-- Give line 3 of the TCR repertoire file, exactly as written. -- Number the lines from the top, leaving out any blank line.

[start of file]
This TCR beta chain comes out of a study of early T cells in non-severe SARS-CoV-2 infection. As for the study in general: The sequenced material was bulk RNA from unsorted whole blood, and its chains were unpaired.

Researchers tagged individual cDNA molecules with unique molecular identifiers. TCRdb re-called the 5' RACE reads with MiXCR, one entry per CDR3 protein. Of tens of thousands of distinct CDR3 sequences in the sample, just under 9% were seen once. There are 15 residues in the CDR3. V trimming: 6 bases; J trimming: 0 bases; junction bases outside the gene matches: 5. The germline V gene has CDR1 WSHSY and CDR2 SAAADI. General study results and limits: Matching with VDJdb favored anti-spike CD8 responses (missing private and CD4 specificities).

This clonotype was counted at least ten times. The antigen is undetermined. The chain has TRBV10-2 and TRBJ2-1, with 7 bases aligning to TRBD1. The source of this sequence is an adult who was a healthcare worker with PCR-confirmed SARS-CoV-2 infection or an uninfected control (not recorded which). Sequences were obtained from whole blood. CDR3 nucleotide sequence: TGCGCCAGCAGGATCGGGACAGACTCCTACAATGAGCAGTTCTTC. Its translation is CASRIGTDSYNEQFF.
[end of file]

This clonotype was counted at least ten times. The antigen is undetermined. The chain has TRBV10-2 and TRBJ2-1, with 7 bases aligning to TRBD1. The source of this sequence is an adult who was a healthcare worker with PCR-confirmed SARS-CoV-2 infection or an uninfected control (not recorded which). Sequences were obtained from whole blood. CDR3 nucleotide sequence: TGCGCCAGCAGGATCGGGACAGACTCCTACAATGAGCAGTTCTTC. Its translation is CASRIGTDSYNEQFF.